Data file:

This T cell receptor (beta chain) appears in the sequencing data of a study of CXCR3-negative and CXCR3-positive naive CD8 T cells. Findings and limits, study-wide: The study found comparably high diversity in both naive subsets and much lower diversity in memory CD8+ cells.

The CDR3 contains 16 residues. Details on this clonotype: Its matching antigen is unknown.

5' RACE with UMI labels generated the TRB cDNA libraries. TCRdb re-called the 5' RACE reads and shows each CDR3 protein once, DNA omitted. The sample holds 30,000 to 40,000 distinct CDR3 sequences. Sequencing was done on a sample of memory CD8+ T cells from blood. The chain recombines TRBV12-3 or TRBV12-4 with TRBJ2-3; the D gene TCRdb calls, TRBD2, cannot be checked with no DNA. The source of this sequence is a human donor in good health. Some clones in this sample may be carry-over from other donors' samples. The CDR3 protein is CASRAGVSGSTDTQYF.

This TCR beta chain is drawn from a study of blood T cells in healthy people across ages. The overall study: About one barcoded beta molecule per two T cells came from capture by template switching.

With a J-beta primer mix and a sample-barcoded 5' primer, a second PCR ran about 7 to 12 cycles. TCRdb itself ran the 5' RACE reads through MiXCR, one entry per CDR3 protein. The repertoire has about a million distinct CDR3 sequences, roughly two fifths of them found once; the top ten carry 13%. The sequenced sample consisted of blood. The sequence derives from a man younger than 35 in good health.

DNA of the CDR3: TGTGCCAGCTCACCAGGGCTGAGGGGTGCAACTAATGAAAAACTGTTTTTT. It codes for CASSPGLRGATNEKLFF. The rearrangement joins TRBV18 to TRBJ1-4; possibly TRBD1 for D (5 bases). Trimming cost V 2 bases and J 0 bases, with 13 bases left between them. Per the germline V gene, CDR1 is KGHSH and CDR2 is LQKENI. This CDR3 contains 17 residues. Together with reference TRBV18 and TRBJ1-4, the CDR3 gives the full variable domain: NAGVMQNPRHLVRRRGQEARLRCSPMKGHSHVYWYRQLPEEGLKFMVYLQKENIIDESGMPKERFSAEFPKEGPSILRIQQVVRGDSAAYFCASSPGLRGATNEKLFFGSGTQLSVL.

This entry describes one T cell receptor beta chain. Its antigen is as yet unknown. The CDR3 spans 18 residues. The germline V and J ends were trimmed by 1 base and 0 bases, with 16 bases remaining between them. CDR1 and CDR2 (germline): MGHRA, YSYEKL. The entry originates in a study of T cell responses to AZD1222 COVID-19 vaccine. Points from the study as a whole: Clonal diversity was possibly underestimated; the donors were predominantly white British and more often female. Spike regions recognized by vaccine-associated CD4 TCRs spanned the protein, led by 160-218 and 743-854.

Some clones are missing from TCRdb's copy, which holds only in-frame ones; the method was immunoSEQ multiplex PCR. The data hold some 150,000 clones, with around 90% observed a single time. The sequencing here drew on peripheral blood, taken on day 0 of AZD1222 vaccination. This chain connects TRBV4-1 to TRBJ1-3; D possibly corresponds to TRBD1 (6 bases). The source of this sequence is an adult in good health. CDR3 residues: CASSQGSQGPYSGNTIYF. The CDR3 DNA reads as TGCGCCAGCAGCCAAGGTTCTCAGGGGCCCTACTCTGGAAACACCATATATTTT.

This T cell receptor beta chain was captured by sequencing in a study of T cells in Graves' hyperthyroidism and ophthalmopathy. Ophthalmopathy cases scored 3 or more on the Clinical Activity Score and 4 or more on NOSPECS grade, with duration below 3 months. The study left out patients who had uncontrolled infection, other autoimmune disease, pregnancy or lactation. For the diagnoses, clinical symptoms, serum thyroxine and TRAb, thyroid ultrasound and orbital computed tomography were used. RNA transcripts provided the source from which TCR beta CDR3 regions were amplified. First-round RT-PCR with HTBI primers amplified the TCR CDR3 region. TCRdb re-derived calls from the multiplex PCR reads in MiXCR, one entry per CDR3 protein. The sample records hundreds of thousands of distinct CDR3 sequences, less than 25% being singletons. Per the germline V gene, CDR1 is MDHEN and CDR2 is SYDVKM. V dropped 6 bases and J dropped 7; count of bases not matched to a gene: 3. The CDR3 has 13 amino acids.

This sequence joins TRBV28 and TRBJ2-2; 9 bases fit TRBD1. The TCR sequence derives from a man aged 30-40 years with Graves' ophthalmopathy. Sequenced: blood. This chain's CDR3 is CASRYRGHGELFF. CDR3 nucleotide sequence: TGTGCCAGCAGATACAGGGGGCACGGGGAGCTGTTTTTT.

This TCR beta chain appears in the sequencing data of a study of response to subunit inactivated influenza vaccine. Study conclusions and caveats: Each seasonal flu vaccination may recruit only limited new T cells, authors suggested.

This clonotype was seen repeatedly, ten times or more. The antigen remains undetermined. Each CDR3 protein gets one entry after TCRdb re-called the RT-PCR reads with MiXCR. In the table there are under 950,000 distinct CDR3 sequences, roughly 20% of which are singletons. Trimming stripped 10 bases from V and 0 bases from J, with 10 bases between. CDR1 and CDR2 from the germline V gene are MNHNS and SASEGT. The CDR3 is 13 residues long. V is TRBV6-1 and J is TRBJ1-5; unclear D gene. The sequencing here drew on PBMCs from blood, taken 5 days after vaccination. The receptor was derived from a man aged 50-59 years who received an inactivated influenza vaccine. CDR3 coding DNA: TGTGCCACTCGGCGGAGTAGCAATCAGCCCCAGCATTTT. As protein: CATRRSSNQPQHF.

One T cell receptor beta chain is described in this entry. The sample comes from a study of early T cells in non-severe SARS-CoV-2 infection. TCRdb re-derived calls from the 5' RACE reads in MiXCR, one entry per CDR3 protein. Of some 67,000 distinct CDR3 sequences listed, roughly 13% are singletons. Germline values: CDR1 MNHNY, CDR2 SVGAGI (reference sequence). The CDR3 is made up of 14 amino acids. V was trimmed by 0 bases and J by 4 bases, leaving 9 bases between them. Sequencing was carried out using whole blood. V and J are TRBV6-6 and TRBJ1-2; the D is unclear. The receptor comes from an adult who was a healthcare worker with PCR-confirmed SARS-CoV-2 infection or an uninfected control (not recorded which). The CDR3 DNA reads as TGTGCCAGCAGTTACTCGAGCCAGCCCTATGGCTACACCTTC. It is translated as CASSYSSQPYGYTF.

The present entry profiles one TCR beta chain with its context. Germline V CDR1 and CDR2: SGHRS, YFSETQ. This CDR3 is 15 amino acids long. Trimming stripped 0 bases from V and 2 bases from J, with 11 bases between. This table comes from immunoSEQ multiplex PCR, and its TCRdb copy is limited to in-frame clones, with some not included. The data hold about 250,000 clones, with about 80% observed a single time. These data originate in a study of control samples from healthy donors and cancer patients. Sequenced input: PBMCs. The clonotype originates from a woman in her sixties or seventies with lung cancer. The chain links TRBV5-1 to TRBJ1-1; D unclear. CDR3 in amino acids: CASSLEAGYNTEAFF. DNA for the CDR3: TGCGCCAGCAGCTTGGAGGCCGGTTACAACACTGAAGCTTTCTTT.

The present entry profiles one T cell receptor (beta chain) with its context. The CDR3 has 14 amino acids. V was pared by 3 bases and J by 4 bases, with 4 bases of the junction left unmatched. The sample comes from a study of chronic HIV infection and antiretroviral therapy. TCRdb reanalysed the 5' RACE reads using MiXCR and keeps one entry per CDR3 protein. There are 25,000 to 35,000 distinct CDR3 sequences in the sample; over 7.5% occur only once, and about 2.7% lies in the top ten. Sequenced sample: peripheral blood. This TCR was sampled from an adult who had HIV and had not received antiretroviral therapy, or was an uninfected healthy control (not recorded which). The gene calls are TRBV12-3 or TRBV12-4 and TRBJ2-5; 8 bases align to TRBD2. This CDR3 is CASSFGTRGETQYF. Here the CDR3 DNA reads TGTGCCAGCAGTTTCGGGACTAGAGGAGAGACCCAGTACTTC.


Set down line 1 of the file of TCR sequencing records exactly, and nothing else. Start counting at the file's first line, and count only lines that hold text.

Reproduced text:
This T cell receptor (beta chain) appears in the sequencing data of a study of CXCR3-negative and CXCR3-positive naive CD8 T cells. Findings and limits, study-wide: The study found comparably high diversity in both naive subsets and much lower diversity in memory CD8+ cells.